Saving money by downgrading asphalt to gravel.

Some rural Michigan counties are converting their paved roads to gravel, because they’re much cheaper to maintain. I live on a gravel road, and it always grates when developers buy a bunch of land and then offer to pay the cost of paving the existing gravel road that leads to it, knowing that it will increase the value of their land. That’s no gift—that’s just passing along a huge financial burden to the state. In the long run, the cost of maintaining infrastructure is infinite. (Via Slashdot)

Published by Waldo Jaquith

Waldo Jaquith (JAKE-with) is an open government technologist who lives near Char­lottes­­ville, VA, USA. more »

3 replies on “Saving money by downgrading asphalt to gravel.”

  1. I’m moving to a state maintained gravel road off of US-15. I was heading south towards haymarket and saw a sign saying “Rte 15 widening proudly paid for by Toll Brothers” which made me want to scream.

    Toll Brothers, imho, is one of the largest of the groups that took advantage of the recent bubble to build monstrosities all over Northern Virginia. Read: 5k sq ft houses with brick facade and siding on the other 3 sides that look like hodge podge nightmares of lumped clay with windows in them. All that from “the low $400s”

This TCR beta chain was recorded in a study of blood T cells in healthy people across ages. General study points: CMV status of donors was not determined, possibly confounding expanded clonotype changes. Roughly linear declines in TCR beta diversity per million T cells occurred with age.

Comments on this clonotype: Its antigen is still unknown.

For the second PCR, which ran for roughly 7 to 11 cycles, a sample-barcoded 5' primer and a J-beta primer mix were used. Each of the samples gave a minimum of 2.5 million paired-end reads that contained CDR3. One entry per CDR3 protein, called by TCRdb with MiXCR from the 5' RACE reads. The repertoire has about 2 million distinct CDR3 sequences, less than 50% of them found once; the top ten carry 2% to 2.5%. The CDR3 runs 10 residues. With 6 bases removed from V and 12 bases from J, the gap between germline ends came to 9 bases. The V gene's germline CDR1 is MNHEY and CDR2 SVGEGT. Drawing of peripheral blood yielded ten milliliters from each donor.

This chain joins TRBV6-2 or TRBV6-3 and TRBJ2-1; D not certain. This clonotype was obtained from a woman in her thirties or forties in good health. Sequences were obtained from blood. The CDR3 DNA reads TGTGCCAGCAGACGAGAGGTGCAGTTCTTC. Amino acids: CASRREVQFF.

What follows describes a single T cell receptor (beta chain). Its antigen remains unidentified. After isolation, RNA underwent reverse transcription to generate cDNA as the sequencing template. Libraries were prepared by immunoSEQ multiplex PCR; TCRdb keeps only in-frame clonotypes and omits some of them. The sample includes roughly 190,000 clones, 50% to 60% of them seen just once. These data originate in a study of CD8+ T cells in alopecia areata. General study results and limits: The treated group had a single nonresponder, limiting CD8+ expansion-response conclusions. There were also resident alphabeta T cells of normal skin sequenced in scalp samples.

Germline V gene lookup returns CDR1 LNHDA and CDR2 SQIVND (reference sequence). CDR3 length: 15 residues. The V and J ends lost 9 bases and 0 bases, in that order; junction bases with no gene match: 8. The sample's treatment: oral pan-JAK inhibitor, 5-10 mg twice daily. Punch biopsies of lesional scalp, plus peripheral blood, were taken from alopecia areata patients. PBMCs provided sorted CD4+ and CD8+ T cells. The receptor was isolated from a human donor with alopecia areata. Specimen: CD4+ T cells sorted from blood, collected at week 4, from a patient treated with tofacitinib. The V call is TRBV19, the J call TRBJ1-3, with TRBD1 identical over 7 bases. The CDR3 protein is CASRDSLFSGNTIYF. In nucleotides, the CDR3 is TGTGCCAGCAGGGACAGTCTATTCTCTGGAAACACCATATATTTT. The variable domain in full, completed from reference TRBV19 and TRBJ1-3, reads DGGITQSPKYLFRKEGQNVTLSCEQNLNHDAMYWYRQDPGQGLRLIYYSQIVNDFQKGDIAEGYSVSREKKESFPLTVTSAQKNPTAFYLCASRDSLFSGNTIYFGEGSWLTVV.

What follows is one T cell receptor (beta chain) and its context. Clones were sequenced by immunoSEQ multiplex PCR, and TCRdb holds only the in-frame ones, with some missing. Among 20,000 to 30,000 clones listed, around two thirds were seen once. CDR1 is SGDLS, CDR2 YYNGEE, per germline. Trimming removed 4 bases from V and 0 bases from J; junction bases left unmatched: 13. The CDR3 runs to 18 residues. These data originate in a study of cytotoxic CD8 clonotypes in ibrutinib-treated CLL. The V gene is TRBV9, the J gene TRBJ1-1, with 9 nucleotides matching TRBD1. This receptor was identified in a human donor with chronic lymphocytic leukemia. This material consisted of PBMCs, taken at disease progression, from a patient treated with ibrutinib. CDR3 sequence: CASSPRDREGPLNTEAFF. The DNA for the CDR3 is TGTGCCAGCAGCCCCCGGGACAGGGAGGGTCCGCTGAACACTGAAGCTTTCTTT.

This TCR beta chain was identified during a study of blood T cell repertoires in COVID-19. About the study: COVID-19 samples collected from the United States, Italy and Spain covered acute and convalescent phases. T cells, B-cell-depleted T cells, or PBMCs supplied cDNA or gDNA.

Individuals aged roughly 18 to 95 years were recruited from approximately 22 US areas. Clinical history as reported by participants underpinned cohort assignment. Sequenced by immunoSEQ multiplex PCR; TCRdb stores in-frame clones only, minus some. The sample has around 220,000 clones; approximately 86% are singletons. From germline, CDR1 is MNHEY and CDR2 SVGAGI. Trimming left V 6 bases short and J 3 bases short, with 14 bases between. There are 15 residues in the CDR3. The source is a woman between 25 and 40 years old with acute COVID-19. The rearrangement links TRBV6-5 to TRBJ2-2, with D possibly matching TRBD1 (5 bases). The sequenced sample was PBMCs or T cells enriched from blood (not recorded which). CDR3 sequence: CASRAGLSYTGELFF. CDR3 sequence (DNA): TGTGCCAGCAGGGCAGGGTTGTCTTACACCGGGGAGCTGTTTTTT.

Gag me with a spoon.

    I look forward to more gravel roads and more urban contraction (e.g. what is happening in Flint, MI). Well planned, walkable, non sprawl systems surrounded by countryside are where sustainability lies, imho.

  2. This seems like a genius move until you remember that in five years these same counties will pay out the nose to repave the same roads once their tax revenues pick back up.

  3. John,

    You look forward to Flint, MI? The same city that was in state receivership from 2002 until 2004? If by “urban contraction” you mean “economic collapse, infrastructure destruction, population and commercial flight, rampant corruption of politics, rampant crime rates, and thousands of abandoned and vacant properties” then yes, urban contraction is awesome. Anyway…

    I don’t have a plan with urban sprawl, rather with bad urban planning. As people move away from deteriorating cities, the abandoned infrastructure needs to be taken out and the land restored. And if an area happens to not have as much traffic as it used to, then downgrade the roads too if it’s cost effective.

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